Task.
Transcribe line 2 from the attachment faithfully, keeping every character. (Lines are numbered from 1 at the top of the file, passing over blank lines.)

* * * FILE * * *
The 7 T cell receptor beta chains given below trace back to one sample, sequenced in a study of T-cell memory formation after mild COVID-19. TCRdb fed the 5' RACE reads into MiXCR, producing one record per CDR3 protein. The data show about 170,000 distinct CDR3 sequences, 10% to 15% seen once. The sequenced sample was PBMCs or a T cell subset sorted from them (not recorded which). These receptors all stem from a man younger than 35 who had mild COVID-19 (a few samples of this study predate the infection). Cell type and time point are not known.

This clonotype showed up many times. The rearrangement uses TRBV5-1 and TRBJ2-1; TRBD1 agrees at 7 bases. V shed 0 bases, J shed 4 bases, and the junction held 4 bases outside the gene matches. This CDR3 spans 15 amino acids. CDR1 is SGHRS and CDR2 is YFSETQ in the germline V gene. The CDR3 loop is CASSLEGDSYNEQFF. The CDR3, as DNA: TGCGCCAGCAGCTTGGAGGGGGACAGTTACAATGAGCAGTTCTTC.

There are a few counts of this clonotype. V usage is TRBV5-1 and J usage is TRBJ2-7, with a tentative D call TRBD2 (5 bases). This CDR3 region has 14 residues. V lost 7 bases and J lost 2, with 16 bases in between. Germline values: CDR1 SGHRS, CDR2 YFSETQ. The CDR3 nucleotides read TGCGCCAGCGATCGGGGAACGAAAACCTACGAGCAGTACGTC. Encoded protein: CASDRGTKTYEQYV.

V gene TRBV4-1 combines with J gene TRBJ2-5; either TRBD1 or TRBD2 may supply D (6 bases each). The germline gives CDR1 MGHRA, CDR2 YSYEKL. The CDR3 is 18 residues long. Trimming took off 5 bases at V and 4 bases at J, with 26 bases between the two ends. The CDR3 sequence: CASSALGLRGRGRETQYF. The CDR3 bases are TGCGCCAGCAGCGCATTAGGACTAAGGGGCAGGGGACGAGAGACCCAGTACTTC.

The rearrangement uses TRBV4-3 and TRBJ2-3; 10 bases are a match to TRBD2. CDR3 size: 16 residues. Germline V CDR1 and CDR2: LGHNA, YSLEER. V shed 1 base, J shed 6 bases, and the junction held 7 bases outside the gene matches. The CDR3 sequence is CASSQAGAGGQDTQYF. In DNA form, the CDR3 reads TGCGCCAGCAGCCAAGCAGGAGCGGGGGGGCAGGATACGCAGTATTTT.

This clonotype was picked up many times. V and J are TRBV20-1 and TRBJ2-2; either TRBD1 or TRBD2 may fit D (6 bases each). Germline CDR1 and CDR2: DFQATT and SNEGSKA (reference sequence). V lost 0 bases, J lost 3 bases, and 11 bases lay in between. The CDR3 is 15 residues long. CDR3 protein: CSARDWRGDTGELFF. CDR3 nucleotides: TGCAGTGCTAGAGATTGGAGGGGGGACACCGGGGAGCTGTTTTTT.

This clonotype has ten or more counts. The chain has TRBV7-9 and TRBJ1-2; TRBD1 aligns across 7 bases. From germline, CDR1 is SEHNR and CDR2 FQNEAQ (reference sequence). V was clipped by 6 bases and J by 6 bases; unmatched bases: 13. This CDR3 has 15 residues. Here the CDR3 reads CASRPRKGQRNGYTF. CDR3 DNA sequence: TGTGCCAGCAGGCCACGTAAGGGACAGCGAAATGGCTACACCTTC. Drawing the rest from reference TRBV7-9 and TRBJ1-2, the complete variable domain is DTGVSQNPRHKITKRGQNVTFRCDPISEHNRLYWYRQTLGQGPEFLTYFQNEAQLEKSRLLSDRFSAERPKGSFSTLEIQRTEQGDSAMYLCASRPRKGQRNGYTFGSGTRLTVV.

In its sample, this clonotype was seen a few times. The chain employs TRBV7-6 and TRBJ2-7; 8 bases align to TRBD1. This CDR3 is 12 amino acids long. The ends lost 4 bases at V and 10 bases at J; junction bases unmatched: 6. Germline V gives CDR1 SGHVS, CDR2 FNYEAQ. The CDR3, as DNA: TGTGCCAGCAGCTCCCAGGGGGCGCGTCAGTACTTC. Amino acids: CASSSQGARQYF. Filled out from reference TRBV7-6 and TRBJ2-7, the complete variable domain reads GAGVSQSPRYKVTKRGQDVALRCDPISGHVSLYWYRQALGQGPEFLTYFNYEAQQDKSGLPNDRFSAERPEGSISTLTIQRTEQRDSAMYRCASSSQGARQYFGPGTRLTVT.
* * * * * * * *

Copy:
This clonotype showed up many times. The rearrangement uses TRBV5-1 and TRBJ2-1; TRBD1 agrees at 7 bases. V shed 0 bases, J shed 4 bases, and the junction held 4 bases outside the gene matches. This CDR3 spans 15 amino acids. CDR1 is SGHRS and CDR2 is YFSETQ in the germline V gene. The CDR3 loop is CASSLEGDSYNEQFF. The CDR3, as DNA: TGCGCCAGCAGCTTGGAGGGGGACAGTTACAATGAGCAGTTCTTC.